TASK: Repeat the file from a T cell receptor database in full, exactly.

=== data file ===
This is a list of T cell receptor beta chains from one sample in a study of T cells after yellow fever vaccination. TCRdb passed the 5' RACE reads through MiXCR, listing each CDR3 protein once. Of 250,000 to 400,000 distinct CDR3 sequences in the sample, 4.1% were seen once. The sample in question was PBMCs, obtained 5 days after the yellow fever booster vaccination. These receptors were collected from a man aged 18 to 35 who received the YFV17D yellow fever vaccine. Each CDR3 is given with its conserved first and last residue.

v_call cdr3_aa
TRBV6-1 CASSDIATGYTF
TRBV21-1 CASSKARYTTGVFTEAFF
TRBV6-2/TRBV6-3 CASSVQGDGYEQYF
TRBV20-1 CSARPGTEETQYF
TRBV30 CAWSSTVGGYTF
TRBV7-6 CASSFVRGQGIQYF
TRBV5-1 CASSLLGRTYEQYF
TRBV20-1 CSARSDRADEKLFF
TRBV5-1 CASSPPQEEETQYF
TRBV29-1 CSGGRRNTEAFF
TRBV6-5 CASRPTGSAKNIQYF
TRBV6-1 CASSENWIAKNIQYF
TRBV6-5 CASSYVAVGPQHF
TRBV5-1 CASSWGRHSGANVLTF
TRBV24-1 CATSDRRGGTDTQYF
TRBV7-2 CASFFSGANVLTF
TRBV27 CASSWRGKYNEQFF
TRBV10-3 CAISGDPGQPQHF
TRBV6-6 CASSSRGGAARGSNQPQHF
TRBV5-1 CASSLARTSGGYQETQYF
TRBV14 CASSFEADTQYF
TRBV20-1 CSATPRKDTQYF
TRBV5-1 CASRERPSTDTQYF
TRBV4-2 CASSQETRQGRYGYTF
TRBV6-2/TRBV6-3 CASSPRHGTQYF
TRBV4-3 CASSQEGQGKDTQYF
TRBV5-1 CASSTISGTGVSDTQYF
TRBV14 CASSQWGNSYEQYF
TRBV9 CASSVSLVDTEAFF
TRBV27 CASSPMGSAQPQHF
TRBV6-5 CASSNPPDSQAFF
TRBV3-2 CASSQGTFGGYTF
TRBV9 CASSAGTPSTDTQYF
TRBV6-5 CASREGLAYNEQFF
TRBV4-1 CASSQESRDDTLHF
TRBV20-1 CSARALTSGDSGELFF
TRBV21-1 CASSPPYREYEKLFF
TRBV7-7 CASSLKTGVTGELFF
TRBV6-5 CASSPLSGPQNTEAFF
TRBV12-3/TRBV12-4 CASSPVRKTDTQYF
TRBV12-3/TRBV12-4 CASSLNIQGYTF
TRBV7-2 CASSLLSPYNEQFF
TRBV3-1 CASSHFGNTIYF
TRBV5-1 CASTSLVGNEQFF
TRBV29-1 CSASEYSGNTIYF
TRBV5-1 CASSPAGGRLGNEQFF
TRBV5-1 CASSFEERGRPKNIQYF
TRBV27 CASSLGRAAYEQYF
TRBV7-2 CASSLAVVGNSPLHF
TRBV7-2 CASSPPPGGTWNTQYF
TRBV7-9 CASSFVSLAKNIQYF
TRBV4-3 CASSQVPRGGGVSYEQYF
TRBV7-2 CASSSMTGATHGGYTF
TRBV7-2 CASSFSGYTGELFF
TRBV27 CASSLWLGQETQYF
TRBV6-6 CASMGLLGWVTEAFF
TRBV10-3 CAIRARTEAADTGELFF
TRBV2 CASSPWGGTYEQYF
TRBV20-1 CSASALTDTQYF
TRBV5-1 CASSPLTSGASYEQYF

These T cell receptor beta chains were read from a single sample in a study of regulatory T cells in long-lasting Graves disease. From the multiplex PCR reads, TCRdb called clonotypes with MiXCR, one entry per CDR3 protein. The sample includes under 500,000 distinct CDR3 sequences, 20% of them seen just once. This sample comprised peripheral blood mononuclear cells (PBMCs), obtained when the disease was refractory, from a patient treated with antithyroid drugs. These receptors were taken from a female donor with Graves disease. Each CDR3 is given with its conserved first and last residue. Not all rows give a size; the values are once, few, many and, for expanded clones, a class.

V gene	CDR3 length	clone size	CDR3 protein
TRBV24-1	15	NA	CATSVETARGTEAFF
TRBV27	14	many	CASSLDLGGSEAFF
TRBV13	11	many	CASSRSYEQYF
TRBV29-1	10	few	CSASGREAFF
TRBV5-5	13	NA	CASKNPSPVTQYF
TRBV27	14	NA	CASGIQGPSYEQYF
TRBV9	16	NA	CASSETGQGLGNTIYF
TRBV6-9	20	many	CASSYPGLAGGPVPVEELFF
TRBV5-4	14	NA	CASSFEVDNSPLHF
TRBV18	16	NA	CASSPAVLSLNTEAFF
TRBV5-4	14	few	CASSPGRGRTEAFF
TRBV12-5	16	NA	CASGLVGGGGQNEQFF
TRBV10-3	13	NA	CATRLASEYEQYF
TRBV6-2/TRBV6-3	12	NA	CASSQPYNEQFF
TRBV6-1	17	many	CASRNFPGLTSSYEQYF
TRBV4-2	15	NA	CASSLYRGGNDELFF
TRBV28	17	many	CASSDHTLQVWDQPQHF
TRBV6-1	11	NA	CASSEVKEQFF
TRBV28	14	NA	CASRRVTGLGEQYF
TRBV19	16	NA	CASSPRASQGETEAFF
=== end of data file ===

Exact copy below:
This is a list of T cell receptor beta chains from one sample in a study of T cells after yellow fever vaccination. TCRdb passed the 5' RACE reads through MiXCR, listing each CDR3 protein once. Of 250,000 to 400,000 distinct CDR3 sequences in the sample, 4.1% were seen once. The sample in question was PBMCs, obtained 5 days after the yellow fever booster vaccination. These receptors were collected from a man aged 18 to 35 who received the YFV17D yellow fever vaccine. Each CDR3 is given with its conserved first and last residue.

v_call cdr3_aa
TRBV6-1 CASSDIATGYTF
TRBV21-1 CASSKARYTTGVFTEAFF
TRBV6-2/TRBV6-3 CASSVQGDGYEQYF
TRBV20-1 CSARPGTEETQYF
TRBV30 CAWSSTVGGYTF
TRBV7-6 CASSFVRGQGIQYF
TRBV5-1 CASSLLGRTYEQYF
TRBV20-1 CSARSDRADEKLFF
TRBV5-1 CASSPPQEEETQYF
TRBV29-1 CSGGRRNTEAFF
TRBV6-5 CASRPTGSAKNIQYF
TRBV6-1 CASSENWIAKNIQYF
TRBV6-5 CASSYVAVGPQHF
TRBV5-1 CASSWGRHSGANVLTF
TRBV24-1 CATSDRRGGTDTQYF
TRBV7-2 CASFFSGANVLTF
TRBV27 CASSWRGKYNEQFF
TRBV10-3 CAISGDPGQPQHF
TRBV6-6 CASSSRGGAARGSNQPQHF
TRBV5-1 CASSLARTSGGYQETQYF
TRBV14 CASSFEADTQYF
TRBV20-1 CSATPRKDTQYF
TRBV5-1 CASRERPSTDTQYF
TRBV4-2 CASSQETRQGRYGYTF
TRBV6-2/TRBV6-3 CASSPRHGTQYF
TRBV4-3 CASSQEGQGKDTQYF
TRBV5-1 CASSTISGTGVSDTQYF
TRBV14 CASSQWGNSYEQYF
TRBV9 CASSVSLVDTEAFF
TRBV27 CASSPMGSAQPQHF
TRBV6-5 CASSNPPDSQAFF
TRBV3-2 CASSQGTFGGYTF
TRBV9 CASSAGTPSTDTQYF
TRBV6-5 CASREGLAYNEQFF
TRBV4-1 CASSQESRDDTLHF
TRBV20-1 CSARALTSGDSGELFF
TRBV21-1 CASSPPYREYEKLFF
TRBV7-7 CASSLKTGVTGELFF
TRBV6-5 CASSPLSGPQNTEAFF
TRBV12-3/TRBV12-4 CASSPVRKTDTQYF
TRBV12-3/TRBV12-4 CASSLNIQGYTF
TRBV7-2 CASSLLSPYNEQFF
TRBV3-1 CASSHFGNTIYF
TRBV5-1 CASTSLVGNEQFF
TRBV29-1 CSASEYSGNTIYF
TRBV5-1 CASSPAGGRLGNEQFF
TRBV5-1 CASSFEERGRPKNIQYF
TRBV27 CASSLGRAAYEQYF
TRBV7-2 CASSLAVVGNSPLHF
TRBV7-2 CASSPPPGGTWNTQYF
TRBV7-9 CASSFVSLAKNIQYF
TRBV4-3 CASSQVPRGGGVSYEQYF
TRBV7-2 CASSSMTGATHGGYTF
TRBV7-2 CASSFSGYTGELFF
TRBV27 CASSLWLGQETQYF
TRBV6-6 CASMGLLGWVTEAFF
TRBV10-3 CAIRARTEAADTGELFF
TRBV2 CASSPWGGTYEQYF
TRBV20-1 CSASALTDTQYF
TRBV5-1 CASSPLTSGASYEQYF

These T cell receptor beta chains were read from a single sample in a study of regulatory T cells in long-lasting Graves disease. From the multiplex PCR reads, TCRdb called clonotypes with MiXCR, one entry per CDR3 protein. The sample includes under 500,000 distinct CDR3 sequences, 20% of them seen just once. This sample comprised peripheral blood mononuclear cells (PBMCs), obtained when the disease was refractory, from a patient treated with antithyroid drugs. These receptors were taken from a female donor with Graves disease. Each CDR3 is given with its conserved first and last residue. Not all rows give a size; the values are once, few, many and, for expanded clones, a class.

V gene	CDR3 length	clone size	CDR3 protein
TRBV24-1	15	NA	CATSVETARGTEAFF
TRBV27	14	many	CASSLDLGGSEAFF
TRBV13	11	many	CASSRSYEQYF
TRBV29-1	10	few	CSASGREAFF
TRBV5-5	13	NA	CASKNPSPVTQYF
TRBV27	14	NA	CASGIQGPSYEQYF
TRBV9	16	NA	CASSETGQGLGNTIYF
TRBV6-9	20	many	CASSYPGLAGGPVPVEELFF
TRBV5-4	14	NA	CASSFEVDNSPLHF
TRBV18	16	NA	CASSPAVLSLNTEAFF
TRBV5-4	14	few	CASSPGRGRTEAFF
TRBV12-5	16	NA	CASGLVGGGGQNEQFF
TRBV10-3	13	NA	CATRLASEYEQYF
TRBV6-2/TRBV6-3	12	NA	CASSQPYNEQFF
TRBV6-1	17	many	CASRNFPGLTSSYEQYF
TRBV4-2	15	NA	CASSLYRGGNDELFF
TRBV28	17	many	CASSDHTLQVWDQPQHF
TRBV6-1	11	NA	CASSEVKEQFF
TRBV28	14	NA	CASRRVTGLGEQYF
TRBV19	16	NA	CASSPRASQGETEAFF